Stamp Duty Land Tax (SDLT) is the tax levied when you buy residential property over a certain value in the UK.

When the Covid-19 pandemic caused a halt to the housing market, the UK government introduced a temporary stamp duty holiday, which will be in place until 31 March 2021, to drive activity. This incentive means that first-time buyers won’t pay any stamp duty up to £500,000 and investors with two or more properties will only pay 3% in stamp duty, which is half what they would usually pay. Property Investor Today recently reported that ‘interest in UK property from overseas buyers is surging’ in response to this.

With the stamp duty holiday deadline fast approaching, buyers have been eager to complete on their purchases. There is the additional urgency for overseas investors as from 1 April 2021 they will be subject to a further 2% surcharge, so the time to invest is very much now. Below, we outline everything you need to know ahead of the new charge coming into force.

What is the new surcharge?

Effective from 1 April 2021, the measure introduces new rates of SDLT for non-UK resident buyers of residential property in the UK. The new rates will be 2% higher than those that apply to UK residents and will be enforced on freehold and leasehold properties.

The government first announced this measure in its Budget 2018 and has been consulting on it since, before confirming in the Chancellor’s most recent budget announcement. The policy objective for the surcharge is to ‘help make house prices more affordable, helping people get onto and move up the housing ladder in line with wider objectives on homeownership.’ The revenue generated from this surcharge will support those sleeping rough.


What will happen to the property market after 1 April 2021?

While there is no time like the present to invest in order to make the most of existing stamp duty charges, the UK property market is still an appealing prospect after the surcharge comes into place on 1 April 2021.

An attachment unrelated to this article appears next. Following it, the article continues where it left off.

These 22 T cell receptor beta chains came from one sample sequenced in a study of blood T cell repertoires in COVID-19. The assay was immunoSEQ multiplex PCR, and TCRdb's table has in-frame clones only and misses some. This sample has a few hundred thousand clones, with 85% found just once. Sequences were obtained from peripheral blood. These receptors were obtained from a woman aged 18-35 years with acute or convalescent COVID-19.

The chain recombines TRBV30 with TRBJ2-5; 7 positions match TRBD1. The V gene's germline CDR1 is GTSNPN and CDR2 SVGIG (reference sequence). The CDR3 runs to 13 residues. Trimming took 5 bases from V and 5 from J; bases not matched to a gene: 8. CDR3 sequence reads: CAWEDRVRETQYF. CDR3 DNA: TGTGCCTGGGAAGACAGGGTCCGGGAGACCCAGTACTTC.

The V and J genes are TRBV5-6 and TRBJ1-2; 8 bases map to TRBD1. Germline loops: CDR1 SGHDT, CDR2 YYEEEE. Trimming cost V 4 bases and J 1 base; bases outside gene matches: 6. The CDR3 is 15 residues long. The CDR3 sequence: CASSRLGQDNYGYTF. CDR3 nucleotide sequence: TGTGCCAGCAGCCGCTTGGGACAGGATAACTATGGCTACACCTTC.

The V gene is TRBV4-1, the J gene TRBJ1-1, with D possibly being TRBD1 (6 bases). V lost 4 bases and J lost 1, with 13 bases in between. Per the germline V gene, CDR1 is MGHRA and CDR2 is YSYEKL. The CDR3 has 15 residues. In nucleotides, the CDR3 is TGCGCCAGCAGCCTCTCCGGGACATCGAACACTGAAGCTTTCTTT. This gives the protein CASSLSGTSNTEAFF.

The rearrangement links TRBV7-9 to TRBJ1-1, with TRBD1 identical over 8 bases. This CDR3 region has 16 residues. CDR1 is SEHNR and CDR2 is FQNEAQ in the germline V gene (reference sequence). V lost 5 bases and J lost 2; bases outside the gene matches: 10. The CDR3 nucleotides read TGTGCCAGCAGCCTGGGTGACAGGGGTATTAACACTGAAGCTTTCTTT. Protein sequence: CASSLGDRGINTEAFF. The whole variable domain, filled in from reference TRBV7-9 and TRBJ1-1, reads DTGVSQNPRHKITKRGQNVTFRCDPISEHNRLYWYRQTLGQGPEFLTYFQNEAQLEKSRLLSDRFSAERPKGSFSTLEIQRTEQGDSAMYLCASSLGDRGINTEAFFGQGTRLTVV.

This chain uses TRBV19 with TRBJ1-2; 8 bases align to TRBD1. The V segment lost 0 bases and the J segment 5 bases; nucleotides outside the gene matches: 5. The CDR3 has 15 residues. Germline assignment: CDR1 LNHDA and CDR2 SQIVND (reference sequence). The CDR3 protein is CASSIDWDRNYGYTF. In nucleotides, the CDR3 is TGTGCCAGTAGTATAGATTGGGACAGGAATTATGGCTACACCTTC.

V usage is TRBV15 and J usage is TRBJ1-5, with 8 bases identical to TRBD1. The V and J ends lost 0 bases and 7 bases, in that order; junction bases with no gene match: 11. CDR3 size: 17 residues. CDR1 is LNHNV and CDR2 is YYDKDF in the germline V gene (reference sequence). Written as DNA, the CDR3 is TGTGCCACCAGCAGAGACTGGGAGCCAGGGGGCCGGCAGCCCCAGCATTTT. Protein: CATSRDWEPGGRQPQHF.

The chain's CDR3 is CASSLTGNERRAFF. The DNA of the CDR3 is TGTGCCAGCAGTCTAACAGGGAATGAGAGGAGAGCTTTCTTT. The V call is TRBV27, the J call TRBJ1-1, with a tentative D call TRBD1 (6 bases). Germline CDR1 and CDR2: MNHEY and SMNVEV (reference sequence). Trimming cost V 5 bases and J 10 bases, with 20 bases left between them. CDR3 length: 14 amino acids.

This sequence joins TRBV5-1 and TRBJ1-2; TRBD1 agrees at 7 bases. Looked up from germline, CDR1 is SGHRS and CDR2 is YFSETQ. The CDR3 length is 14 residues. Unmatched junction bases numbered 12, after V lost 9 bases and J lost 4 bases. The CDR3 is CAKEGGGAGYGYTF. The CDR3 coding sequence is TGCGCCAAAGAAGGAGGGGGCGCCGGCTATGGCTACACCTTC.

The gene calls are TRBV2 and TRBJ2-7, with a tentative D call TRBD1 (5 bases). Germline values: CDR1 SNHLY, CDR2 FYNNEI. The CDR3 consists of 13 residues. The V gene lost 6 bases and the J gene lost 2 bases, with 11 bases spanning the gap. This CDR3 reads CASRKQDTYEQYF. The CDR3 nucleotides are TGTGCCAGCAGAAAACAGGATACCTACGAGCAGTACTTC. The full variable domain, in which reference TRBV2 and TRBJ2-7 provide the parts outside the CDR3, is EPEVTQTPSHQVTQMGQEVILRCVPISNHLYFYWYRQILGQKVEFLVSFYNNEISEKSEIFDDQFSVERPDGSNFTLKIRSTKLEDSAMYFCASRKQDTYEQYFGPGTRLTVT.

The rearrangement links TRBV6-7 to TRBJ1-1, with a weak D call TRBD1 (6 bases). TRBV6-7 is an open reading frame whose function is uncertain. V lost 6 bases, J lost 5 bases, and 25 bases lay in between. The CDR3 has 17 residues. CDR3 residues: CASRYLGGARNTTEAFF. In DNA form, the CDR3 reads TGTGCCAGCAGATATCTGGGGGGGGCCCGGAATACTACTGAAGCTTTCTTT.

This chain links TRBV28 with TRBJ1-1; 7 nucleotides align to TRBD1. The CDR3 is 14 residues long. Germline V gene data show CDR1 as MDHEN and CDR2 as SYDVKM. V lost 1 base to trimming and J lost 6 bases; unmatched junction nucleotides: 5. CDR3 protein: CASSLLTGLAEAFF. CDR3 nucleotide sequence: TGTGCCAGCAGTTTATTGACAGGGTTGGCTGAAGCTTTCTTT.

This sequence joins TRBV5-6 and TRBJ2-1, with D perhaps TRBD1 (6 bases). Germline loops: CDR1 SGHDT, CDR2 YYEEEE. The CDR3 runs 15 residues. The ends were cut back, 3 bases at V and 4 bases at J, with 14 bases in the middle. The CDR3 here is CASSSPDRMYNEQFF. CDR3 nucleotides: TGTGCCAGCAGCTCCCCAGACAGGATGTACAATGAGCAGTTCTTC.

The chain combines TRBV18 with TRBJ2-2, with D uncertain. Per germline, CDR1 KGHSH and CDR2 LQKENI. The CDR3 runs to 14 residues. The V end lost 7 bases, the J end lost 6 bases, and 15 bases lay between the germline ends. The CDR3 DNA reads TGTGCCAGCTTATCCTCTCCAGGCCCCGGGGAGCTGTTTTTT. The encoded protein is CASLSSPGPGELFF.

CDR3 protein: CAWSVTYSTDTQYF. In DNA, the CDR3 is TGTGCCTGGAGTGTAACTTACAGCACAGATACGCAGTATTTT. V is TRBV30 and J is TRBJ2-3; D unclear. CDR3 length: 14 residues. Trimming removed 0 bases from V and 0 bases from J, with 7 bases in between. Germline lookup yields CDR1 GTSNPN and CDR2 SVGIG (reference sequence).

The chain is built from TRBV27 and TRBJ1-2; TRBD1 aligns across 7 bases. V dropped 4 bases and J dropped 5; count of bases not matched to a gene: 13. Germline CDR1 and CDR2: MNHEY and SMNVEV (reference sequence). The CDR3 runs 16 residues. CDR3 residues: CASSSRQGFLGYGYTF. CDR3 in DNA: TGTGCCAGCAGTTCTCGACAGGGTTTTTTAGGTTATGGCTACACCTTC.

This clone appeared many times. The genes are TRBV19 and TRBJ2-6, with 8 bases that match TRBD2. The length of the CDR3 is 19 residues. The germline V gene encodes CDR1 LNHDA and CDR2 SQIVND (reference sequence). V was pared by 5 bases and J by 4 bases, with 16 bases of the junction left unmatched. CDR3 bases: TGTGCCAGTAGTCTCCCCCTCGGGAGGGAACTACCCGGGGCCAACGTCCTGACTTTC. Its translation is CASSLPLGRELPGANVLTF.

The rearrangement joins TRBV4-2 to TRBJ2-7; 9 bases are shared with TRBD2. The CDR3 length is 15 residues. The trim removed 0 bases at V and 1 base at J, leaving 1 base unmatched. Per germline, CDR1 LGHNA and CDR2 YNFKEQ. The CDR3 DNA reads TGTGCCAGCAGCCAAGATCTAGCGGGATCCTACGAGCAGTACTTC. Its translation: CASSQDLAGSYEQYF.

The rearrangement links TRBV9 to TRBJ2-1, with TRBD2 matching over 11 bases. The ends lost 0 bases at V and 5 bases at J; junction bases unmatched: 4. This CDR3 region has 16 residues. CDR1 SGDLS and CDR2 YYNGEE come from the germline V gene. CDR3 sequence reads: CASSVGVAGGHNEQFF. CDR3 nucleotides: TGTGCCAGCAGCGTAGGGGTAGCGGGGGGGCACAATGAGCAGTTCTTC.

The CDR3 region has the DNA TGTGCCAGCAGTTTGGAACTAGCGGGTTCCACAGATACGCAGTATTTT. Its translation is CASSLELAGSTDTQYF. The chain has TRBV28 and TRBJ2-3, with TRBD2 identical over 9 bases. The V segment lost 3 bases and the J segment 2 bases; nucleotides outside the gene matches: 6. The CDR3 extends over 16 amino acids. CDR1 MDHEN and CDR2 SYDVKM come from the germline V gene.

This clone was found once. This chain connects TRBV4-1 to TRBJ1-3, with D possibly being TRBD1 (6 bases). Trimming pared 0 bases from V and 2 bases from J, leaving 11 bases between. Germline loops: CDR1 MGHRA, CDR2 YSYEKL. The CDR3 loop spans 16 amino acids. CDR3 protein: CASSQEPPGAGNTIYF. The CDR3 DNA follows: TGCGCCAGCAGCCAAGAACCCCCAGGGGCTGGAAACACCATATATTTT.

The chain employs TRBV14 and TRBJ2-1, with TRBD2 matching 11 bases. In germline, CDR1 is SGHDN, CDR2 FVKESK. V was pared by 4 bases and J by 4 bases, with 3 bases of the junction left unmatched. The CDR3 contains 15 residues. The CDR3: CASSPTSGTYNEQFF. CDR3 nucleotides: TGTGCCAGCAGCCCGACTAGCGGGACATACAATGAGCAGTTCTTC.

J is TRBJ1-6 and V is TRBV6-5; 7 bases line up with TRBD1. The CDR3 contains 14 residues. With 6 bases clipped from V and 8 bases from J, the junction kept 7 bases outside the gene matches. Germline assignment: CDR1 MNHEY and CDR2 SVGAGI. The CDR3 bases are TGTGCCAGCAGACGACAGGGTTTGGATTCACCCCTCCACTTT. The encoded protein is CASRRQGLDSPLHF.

A report by Buy Association acknowledged that ‘the fall in sterling, low mortgage rates and the UK’s strong property market will more than make up for this additional tax.’ GRE Assets are very much champions of this and have continued to deliver capital gains and sustained rental demand for our investors. The report continues to recognise ‘the UK property market has remained robust even during political and economic unease’, which we have personally experienced not just through the recent Covid-19 pandemic, but also during the financial crisis in 2007. With this in mind, there should be nothing to stop overseas investors continuing to invest in UK property even in spite of the new SDLT surcharge.


How can GRE Assets help?

GRE Assets offers a full range of investment portfolio services including property management, tax and legal advice, which means they are able to advise investors looking to expanding their portfolio. Our expert team can go through the nuances of changes in tax laws and outline exactly what that means for investment and returns.

To learn more about stamp duty, income tax and capital gains tax, read our recent blog with our Corporate Financial Consultant, Simon Antonis:


GRE Assets has been delivering high quality, well connected homes in the UK and Spain since 2006.